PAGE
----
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  • Writer's pictureCaitlyn Cyrek

Happy Campers

Like many people who have Juvenile Arthritis, I was diagnosed before I was old enough to fully grasp what those words meant. Growing up can be scary enough as it is, but coming to terms with the fact that I have an incurable, painful, life-altering disease was more than scary; it was depressing, anxiety-inducing, and left me feeling hopeless.

I was diagnosed with Systemic Juvenile Idiopathic Arthritis when I was nine years old, and at that age, having arthritis meant that I got to skip school for doctors appointments and occasionally had to be poked with a needle. As I got older, I experienced some of the nastier side effects of arthritis such as bullying, intense flare-ups, and loneliness. I didn’t know anyone else my age who had arthritis, and I felt like there was no one I could confide in who truly understood what I was going through.

My mom noticed that I had become reserved and anxious during this time, so she encouraged me to attend a week of summer camp at the Double H Ranch. Located in the Adirondack mountains, Double H is a summer camp specially designed for children with life-threatening illnesses who aren’t able to attend a regular summer camp.

At first, I was hesitant to go. I had never been away from my family before, and I was not particularly eager to meet new people or try new things due to my anxiety and self-consciousness at the time. However, when I arrived at camp, one of the first people I met was another girl in my cabin who was incredibly friendly and outgoing, and I soon discovered that she also had Juvenile Arthritis. She was the first person I had ever met with the same disease as me - and she was my age!

As I got to know my cabin mates throughout the week, we learned that we shared a lot of similar experiences. We also never had to explain ourselves if we were feeling tired or needed some extra time to get where we were going, and anyone with a chronic illness knows how refreshing it is to be around people who just get it.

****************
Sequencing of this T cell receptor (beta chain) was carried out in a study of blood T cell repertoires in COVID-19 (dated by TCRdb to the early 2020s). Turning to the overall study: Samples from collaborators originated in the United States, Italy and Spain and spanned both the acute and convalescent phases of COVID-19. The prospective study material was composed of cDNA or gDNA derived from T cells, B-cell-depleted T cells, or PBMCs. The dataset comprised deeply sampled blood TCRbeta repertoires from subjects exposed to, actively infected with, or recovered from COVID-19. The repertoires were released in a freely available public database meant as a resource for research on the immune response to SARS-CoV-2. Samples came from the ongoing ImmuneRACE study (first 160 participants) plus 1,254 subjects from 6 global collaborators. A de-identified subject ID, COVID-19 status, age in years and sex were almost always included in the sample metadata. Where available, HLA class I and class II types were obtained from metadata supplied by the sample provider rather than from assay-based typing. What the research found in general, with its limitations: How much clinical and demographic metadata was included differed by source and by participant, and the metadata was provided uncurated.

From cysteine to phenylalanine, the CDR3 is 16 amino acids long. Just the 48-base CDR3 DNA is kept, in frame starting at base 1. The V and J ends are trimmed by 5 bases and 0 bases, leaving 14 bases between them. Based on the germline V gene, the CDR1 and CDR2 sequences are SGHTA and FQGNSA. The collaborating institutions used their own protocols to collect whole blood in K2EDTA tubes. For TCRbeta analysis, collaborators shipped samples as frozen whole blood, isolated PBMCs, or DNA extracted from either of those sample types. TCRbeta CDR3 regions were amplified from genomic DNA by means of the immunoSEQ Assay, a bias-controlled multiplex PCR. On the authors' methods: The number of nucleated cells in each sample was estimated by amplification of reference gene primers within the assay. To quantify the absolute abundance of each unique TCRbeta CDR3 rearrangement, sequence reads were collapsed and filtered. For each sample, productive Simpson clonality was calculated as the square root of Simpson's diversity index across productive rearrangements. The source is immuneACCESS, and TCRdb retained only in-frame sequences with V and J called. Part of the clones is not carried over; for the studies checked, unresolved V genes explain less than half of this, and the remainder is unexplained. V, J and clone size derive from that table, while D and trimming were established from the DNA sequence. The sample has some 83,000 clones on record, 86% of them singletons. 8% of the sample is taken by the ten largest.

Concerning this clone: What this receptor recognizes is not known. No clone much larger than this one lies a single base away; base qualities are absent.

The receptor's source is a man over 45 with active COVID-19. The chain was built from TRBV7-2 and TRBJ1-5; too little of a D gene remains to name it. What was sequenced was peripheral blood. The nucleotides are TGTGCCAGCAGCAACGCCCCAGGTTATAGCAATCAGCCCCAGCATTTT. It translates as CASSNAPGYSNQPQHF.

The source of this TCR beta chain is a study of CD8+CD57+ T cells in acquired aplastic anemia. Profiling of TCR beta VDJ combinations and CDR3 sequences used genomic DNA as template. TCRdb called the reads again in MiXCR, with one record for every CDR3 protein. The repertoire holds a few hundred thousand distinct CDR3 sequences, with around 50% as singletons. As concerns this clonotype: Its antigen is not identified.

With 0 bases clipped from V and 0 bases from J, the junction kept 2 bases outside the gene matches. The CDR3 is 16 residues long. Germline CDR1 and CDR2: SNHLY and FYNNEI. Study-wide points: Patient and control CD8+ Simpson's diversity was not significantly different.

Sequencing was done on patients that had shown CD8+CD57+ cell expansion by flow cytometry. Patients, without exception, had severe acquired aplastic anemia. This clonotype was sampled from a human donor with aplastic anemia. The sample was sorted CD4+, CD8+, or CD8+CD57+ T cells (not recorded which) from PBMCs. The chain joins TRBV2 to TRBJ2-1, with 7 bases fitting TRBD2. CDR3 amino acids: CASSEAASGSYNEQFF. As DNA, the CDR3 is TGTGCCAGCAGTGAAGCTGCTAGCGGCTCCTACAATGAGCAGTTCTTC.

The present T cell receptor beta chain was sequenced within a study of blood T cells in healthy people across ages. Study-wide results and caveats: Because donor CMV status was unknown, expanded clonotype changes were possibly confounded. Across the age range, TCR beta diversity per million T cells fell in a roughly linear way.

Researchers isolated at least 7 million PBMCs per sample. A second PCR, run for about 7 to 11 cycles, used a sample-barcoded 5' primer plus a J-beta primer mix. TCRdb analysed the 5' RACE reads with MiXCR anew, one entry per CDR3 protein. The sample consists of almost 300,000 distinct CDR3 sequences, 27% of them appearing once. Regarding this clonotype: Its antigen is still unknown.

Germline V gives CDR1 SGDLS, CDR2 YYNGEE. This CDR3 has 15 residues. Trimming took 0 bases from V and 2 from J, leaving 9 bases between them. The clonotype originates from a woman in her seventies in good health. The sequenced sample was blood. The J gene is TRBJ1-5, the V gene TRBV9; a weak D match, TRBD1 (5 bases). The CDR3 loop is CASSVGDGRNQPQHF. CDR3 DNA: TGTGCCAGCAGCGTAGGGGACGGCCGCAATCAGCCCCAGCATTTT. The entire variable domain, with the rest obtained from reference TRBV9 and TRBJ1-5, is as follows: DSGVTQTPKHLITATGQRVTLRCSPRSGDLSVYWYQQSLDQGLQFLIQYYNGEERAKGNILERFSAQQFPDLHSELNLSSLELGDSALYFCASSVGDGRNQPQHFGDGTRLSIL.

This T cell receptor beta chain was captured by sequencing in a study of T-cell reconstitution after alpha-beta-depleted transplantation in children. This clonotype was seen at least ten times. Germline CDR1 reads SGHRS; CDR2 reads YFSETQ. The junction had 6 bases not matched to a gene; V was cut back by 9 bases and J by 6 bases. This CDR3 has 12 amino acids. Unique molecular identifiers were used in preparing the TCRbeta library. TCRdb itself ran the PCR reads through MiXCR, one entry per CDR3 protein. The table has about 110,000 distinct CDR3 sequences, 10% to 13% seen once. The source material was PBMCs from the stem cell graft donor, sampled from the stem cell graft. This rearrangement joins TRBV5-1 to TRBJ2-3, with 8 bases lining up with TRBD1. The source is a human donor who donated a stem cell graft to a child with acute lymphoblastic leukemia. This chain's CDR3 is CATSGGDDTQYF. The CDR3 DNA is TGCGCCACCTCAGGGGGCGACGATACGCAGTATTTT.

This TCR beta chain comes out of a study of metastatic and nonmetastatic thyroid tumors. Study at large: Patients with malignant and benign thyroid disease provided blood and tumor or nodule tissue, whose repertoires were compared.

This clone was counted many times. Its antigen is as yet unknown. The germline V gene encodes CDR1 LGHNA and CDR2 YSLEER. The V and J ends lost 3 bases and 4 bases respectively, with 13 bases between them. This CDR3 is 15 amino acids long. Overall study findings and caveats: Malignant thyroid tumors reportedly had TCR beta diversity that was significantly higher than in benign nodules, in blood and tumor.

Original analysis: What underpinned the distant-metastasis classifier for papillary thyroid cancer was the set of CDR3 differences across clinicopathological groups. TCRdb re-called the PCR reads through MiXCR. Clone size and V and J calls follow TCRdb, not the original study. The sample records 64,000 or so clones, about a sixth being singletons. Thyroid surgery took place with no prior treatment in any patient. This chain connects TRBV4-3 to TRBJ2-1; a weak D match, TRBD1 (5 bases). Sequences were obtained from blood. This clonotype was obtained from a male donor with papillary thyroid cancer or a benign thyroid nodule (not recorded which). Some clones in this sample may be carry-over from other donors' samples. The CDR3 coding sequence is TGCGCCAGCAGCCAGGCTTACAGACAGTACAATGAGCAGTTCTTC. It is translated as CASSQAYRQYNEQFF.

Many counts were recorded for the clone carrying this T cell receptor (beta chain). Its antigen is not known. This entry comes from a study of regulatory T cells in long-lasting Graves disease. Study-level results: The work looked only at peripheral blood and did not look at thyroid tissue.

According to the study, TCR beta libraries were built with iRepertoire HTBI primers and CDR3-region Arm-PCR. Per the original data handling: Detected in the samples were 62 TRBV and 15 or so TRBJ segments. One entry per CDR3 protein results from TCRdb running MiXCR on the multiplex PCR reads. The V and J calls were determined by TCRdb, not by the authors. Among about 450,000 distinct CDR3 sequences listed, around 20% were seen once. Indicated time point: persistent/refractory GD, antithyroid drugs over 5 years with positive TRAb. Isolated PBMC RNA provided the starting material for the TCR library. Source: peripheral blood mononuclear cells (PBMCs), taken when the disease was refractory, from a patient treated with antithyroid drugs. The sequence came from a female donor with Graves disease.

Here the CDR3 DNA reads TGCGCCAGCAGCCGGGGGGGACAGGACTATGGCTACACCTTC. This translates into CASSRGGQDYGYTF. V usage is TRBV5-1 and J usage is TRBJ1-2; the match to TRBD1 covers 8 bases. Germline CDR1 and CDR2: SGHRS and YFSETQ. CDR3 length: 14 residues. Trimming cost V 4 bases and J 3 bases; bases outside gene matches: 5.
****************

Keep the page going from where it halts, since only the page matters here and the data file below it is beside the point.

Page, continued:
My new friends also shared some stories that I could not relate to. One girl told us how she gathered a group of her friends to participate in the annual Walk to Cure Arthritis, and another talked about how she was invited to speak about her experiences at a fundraising gala. I heard about all the ways other kids had turned their negative experiences into positive ones, and this was the first time in my life that I realized that I could turn my arthritis into a good thing.

This realization completely changed my attitude and outlook on life with arthritis. Since my first year at Double H, I have become a much happier and more grateful person, and I try my hardest to appreciate and learn from every experience, even the negative ones.

At Double H, meeting other kids like myself was the best thing that could have happened to me as I was in the process of growing up and learning about my chronic illness. I made friends who had experiences similar to mine, understood the pain I felt both physically and emotionally, and helped me rebuild my confidence. I learned that I wasn’t alone, nor did I have any reason to be ashamed of my diagnosis. Through Double H, I was able to find the support system and the role models that I had been lacking, and they taught me how to thrive in the face of adversity.

I attended Double H for four years until I aged out, but I still have my amazing support system of friends and counselors from camp. Now, when I am feeling new anxieties about managing my arthritis in college, switching rheumatologists, or dealing with new symptoms, I know I have friends who will always understand and be there for me.

If you ever have the opportunity to attend a summer camp like Double H, or if you are able to be a mentor for younger kids with rheumatic diseases, you should go for it! The experience can be life changing in the best way possible.

Thanks for reading!

Caitlyn Cyrek

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